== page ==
27 Jul No Comments MikeT Counterfeit Check, Expert Matters

Facts: In March of 2008, the plaintiff law firm (“Plaintiff”) was retained by a person in Japan who claimed to be the “administrative executive” of a foreign entity. The purpose of the retention was allegedly for Plaintiff to collect debts owed to the foreign entity from various companies located in the United States. After Plaintiff agreed to collect these debts on a contingency fee basis, the administrative executive advised Plaintiff that a debtor in the United States had voluntarily agreed to pay a debt to avoid litigation. The debtor then sent a check purporting to be a SunTrust Bank cashier’s check to Plaintiff in payment of the alleged debt. Plaintiff deposited the check into its attorney real estate trust account at its bank. Two days later, one of Plaintiff’s attorneys called a telephone number printed on the face of the check and spoke to a person who he believed to be a representative of SunTrust Bank. The person assured the attorney that the check had cleared. Plaintiff then sent one of its employees into the bank to inquire about the deposited check. According to the Plaintiff, the bank employee assured the Plaintiff’s representative that the deposited check had “cleared. Plaintiff then wire transferred a substantial portion of the proceeds of the check to a third party in Korea. The check was subsequently returned unpaid to the Plaintiff’s bank as a counterfeit. The Plaintiff then filed a lawsuit against its bank alleging that the bank had breached its deposit contract with Plaintiff and had negligently misrepresented the fact that the check had “cleared.” The bank filed a responsive pleading denying any breach of the deposit contract and denying that its employee had told Plaintiff that the check had “cleared.”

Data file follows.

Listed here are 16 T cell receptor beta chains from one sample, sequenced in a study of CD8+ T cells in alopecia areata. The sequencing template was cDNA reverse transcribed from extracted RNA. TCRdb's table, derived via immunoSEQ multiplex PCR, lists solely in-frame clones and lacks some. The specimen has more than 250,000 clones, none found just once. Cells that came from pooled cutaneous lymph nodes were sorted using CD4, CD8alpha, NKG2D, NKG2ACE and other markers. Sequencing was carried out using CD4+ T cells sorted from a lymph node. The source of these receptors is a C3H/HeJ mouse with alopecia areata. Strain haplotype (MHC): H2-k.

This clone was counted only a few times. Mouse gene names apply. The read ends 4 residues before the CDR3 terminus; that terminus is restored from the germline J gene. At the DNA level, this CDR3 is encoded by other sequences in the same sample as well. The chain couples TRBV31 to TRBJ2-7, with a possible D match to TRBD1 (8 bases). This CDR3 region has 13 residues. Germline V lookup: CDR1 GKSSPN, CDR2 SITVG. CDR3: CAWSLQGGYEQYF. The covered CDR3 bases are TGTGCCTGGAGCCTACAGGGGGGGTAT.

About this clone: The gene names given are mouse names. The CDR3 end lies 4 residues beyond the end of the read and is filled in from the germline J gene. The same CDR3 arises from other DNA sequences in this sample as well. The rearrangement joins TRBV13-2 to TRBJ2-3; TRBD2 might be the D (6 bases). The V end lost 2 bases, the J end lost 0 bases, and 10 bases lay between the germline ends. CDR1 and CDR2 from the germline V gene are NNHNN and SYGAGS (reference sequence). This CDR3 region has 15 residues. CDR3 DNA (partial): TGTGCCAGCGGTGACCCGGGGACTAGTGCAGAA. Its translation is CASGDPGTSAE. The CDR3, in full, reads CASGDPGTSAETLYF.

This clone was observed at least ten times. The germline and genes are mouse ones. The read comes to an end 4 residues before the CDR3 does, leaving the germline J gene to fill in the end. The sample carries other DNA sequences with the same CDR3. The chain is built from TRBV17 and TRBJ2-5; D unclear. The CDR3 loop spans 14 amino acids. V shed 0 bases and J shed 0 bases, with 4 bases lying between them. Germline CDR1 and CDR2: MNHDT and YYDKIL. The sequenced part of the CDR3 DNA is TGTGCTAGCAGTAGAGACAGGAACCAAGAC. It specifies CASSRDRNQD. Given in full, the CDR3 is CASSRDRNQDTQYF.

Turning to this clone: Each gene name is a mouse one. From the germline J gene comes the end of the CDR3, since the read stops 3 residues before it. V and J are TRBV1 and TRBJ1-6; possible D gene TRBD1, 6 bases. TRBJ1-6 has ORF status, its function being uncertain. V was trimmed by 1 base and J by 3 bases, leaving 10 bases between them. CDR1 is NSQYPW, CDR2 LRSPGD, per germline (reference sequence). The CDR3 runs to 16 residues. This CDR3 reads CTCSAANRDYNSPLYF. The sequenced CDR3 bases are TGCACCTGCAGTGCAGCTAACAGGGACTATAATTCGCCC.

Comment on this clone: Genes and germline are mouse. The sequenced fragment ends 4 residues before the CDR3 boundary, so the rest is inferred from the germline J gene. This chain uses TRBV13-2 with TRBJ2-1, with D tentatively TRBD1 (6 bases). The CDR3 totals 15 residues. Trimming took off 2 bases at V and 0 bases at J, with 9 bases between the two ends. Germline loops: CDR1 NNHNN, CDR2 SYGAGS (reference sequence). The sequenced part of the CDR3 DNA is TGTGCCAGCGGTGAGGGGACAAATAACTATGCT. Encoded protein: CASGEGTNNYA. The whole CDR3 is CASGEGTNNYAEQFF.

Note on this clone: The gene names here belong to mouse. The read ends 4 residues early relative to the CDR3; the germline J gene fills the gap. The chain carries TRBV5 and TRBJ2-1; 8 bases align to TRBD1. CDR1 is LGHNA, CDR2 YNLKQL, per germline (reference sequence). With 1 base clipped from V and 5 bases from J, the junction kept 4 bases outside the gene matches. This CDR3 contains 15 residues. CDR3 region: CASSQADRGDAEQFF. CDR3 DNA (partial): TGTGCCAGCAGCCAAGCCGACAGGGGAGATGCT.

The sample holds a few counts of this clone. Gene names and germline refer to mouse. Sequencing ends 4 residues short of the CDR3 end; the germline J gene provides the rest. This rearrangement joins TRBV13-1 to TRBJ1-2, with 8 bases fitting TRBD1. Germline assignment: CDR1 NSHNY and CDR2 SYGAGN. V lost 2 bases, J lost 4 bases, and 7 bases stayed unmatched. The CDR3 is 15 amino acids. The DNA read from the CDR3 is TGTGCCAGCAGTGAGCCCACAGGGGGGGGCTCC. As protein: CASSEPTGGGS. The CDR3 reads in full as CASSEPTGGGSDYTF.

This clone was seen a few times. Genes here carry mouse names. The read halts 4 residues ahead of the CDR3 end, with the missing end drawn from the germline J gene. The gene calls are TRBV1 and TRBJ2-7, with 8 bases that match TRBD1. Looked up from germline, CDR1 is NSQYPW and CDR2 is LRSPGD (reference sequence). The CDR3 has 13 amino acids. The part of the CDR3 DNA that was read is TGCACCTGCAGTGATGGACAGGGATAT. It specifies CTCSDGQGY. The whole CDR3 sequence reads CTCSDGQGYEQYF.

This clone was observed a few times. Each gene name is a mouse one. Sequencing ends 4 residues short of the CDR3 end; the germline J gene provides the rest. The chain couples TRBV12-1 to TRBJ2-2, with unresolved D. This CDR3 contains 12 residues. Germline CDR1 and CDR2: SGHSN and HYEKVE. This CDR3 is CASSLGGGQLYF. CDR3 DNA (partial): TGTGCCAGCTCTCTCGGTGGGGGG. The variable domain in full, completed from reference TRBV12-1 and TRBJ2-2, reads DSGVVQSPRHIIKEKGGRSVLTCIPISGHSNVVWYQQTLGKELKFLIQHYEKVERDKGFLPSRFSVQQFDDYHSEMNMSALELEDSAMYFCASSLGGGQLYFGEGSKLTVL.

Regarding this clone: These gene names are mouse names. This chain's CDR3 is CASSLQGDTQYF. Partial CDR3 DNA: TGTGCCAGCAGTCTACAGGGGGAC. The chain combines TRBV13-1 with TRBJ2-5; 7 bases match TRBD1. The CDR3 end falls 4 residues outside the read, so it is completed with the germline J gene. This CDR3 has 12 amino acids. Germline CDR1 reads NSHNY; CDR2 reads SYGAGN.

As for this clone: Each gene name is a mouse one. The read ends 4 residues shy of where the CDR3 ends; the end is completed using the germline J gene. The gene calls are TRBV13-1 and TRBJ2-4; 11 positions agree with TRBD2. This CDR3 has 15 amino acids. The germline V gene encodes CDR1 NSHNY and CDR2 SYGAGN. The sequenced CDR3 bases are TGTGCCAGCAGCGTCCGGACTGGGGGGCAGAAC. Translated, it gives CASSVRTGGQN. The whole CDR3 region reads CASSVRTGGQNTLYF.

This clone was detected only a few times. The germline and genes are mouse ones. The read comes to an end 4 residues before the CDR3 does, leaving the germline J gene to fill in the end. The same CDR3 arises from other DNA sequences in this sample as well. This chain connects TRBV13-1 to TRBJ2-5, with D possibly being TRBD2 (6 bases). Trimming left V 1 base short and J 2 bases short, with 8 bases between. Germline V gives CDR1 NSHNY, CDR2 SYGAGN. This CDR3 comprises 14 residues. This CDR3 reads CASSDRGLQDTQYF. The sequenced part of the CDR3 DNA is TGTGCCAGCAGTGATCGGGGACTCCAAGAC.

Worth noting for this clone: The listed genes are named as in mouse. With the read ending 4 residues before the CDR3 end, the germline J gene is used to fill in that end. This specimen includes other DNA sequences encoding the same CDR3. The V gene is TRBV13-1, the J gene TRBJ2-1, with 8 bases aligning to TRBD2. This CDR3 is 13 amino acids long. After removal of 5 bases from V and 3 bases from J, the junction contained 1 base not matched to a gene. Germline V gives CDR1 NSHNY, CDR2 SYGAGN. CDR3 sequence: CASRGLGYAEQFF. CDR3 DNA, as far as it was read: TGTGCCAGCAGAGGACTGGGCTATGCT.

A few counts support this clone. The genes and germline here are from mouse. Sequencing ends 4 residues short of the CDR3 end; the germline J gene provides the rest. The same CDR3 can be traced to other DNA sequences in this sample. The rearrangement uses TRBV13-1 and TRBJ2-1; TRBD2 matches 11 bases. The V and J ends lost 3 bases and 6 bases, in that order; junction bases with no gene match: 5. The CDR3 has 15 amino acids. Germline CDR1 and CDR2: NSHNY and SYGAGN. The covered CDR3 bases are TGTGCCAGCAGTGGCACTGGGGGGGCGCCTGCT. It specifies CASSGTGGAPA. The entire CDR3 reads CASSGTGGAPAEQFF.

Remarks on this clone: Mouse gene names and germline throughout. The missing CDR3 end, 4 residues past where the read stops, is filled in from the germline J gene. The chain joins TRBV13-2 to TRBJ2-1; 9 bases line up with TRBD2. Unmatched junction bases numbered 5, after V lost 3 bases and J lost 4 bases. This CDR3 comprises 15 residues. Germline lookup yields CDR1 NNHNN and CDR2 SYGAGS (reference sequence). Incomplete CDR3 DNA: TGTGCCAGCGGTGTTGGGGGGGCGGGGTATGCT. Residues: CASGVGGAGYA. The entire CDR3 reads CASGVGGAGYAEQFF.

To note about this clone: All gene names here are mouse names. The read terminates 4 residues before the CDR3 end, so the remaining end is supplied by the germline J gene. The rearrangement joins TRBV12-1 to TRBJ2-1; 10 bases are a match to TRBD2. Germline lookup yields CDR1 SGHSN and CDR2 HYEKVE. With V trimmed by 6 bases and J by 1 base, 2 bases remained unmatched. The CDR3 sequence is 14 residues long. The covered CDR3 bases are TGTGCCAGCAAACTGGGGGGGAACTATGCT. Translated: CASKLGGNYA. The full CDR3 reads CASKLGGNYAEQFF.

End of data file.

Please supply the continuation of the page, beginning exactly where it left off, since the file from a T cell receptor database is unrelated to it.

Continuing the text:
Client: The defendant bank.

Subject of Expert Report: Whether or not (1) the plaintiff law firm ignored a number of obvious warning signs or “red flags” that should have alerted it to the fact that a fraud was being perpetrated on it, (2) the bank had complied with the guidance of the Office of the Comptroller of the Currency contained in its Bulletin 2007-2 titled “Guidance to National Banks Concerning Schemes Involving Fraudulent Cashier’s Checks,” and (3) the bank had provided Plaintiff with timely notice that the check had been returned unpaid as a counterfeit.

Outcome: The court granted summary judgment to the defendant bank on July 27, 2011.